19 February 2013

Liberia: Munah Sieh, Others Plead 'Not Guilty'

Photo: The New Dawn
Police patrol.

Former Police Inspector General, Beatrice Munah Sieh Brown and four others have pleaded 'not guilty' to an indictment drawn against them on charges of economic sabotage, theft of property, criminal facilitation and criminal conspiracy in the New Penal Law of the Republic of Liberia.

The indictment which was previously before the Resident Circuit Court Judge of Criminal Court "A" James Zotaa accused Mrs. Brown, Harris Manneh Dunn, Prince O.A. Akinremi, Kamah N. Zeon and Nebo Garlo for intentionally pilfering some US$199,800 under various schemes.

Yesterday, the five indicted defendants appeared in Criminal Court "C" to proceed with the trial which had been dangling in the Circuit Court of Montserrado County since its February 2012 term of court and entered a non guilty plea upon the reading of the indictment by the court's sheriff.

Meanwhile, 13 jurors have already been selected while the court is expected to select additional two persons to complete a jury panel after which the panel is to be sequestrated for the commencement of the trial during this term of court.

Economic Sabotage in Liberia is considered fraud on the internal revenue, misuse of public money, property and record as well as theft and or illegal disbursement and expenditure of public money and is termed first degree felony and Theft of Property is knowingly taking, misappropriating, converting exercising unauthorized control over, knowingly receiving, retaining or disposing of another which has been stolen.

While Criminal Facilitation is an offence in which a person renders aid to another who intends to commit crime but does not apply to a person who is either expressly or by implication may not be accountable by the statute defining the felony facilitated or related issue. And Criminal Conspiracy is if with the purpose of promoting or facilitating its commission, a person agrees with one or more persons to engage in or cause the performance of conduct which constitutes a crime.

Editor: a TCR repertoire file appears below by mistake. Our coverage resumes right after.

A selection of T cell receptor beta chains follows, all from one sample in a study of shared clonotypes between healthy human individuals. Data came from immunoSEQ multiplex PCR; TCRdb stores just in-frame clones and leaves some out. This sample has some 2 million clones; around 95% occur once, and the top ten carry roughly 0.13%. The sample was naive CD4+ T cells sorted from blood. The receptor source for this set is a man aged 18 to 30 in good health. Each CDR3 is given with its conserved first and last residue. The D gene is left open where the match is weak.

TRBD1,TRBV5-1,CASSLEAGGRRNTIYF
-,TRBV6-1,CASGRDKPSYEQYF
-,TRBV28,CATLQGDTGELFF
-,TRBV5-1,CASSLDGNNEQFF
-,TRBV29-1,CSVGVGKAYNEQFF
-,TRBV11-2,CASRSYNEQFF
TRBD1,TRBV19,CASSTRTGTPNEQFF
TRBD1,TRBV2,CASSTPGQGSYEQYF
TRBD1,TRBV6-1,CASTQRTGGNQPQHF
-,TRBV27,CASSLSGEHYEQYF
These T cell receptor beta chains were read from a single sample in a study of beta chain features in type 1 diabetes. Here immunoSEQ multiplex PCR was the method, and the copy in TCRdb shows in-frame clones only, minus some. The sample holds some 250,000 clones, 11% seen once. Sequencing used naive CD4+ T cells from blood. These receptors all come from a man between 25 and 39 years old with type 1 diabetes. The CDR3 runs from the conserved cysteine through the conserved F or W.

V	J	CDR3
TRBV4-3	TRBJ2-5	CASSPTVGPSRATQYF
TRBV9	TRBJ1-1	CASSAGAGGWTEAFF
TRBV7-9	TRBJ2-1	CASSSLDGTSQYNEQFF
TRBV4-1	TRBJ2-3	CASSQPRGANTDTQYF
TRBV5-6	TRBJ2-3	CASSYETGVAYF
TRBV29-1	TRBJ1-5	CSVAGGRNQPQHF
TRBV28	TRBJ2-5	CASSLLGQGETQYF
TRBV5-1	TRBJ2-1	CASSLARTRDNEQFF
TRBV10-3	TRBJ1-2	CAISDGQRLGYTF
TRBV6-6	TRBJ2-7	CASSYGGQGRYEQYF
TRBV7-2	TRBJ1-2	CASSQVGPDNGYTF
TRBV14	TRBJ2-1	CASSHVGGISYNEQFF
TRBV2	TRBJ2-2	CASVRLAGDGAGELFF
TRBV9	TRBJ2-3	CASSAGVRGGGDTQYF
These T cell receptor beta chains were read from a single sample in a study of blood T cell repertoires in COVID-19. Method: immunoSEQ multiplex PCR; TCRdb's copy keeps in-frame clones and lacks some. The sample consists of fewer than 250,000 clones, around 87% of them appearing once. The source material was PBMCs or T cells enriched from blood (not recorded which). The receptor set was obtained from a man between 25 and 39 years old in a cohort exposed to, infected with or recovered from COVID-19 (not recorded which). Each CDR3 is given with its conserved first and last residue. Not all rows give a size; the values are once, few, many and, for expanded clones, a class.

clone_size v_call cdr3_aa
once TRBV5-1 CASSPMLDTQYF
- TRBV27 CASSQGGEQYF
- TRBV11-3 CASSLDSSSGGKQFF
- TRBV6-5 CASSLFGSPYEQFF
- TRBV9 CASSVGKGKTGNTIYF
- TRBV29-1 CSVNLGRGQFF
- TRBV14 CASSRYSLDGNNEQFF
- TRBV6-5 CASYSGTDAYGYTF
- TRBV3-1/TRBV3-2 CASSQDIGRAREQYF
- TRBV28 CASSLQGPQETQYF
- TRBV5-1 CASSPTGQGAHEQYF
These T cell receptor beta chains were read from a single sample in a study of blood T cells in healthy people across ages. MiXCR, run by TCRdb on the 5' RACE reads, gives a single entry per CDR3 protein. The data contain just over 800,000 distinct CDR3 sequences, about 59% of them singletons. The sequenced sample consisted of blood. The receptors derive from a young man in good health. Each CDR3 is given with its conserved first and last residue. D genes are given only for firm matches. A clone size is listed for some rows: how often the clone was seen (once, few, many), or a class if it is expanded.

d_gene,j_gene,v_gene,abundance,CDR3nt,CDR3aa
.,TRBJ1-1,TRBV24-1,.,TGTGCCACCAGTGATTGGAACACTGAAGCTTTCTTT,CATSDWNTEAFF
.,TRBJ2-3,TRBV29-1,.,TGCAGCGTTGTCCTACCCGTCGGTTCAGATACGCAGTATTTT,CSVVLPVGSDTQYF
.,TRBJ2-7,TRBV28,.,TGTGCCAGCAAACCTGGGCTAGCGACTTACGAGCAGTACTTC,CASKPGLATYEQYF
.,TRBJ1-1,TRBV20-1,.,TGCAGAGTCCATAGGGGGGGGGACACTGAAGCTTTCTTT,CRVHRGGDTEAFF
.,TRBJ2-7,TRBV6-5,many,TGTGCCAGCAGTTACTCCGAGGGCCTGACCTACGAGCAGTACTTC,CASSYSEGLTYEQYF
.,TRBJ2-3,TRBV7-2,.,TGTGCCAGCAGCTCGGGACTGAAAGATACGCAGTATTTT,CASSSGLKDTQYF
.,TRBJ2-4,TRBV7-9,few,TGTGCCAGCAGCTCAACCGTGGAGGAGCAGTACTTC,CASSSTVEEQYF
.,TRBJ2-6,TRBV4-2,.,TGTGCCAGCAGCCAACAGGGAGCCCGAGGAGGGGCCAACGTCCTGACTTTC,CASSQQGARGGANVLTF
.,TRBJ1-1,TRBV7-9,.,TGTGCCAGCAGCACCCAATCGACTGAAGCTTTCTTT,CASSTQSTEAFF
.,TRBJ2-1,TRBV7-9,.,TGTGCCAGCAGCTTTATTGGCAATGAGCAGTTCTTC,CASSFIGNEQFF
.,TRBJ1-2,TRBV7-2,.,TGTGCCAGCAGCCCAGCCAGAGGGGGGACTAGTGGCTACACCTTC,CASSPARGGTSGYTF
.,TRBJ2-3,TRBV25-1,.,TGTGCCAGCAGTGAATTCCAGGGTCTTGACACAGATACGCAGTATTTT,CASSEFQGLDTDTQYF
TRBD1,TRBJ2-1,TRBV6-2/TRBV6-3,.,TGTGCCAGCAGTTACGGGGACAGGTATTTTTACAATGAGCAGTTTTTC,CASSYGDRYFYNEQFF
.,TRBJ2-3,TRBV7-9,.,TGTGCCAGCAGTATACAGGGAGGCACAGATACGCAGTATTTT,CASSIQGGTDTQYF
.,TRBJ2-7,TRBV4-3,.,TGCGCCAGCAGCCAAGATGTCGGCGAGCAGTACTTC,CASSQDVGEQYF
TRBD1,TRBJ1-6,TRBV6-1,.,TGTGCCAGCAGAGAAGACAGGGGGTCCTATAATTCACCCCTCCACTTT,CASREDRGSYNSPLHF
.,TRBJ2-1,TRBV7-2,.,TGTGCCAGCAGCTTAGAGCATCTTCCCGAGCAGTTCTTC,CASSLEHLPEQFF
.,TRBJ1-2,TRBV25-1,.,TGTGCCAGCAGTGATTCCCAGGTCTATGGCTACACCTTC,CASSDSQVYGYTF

Atty. Brown then Inspector General of the Liberia National Police was accused and forwarded to court along with her deputy for administration, the proprietor of an investment company, a Ministry of Finance auditor on October 8, 2008 for misapplying government funds entrusted to her to purchase uniforms.

The case was sent to court upon the orders of government prosecutors led by the Attorney General Christiana Tah and former Solicitor General Wilkins M. Wright. When the prosecutors saw that there was absolutely no merit to proceed with the case since its evidence was not sufficient to create a case, the government decided to drop the case.

The State prosecutors found out in their observation and findings that indeed the uniforms were purchased by the then Inspector General while a United Nations agency was responsible to procure equipment, materials and supplies for the police.

According to the prosecutors, the UN agency attested to procuring uniforms, materials and supplies as was agreed upon but because of the lack of specificity; that provided lack of sufficient evidence to continue with the trial against the defendants.

With this information the Liberia Anti Corruption Commission led by Frances Allison flared with anger and that created a friction between the Ministry of Justice and the LACC until the LACC was given the authority to serve as prosecutors if the trial was to recommence.

Now that the trial has resurfaced, the LACC is represented by its legal team headed by Cllr. Othello Payman, who was in court and ready to proceed.

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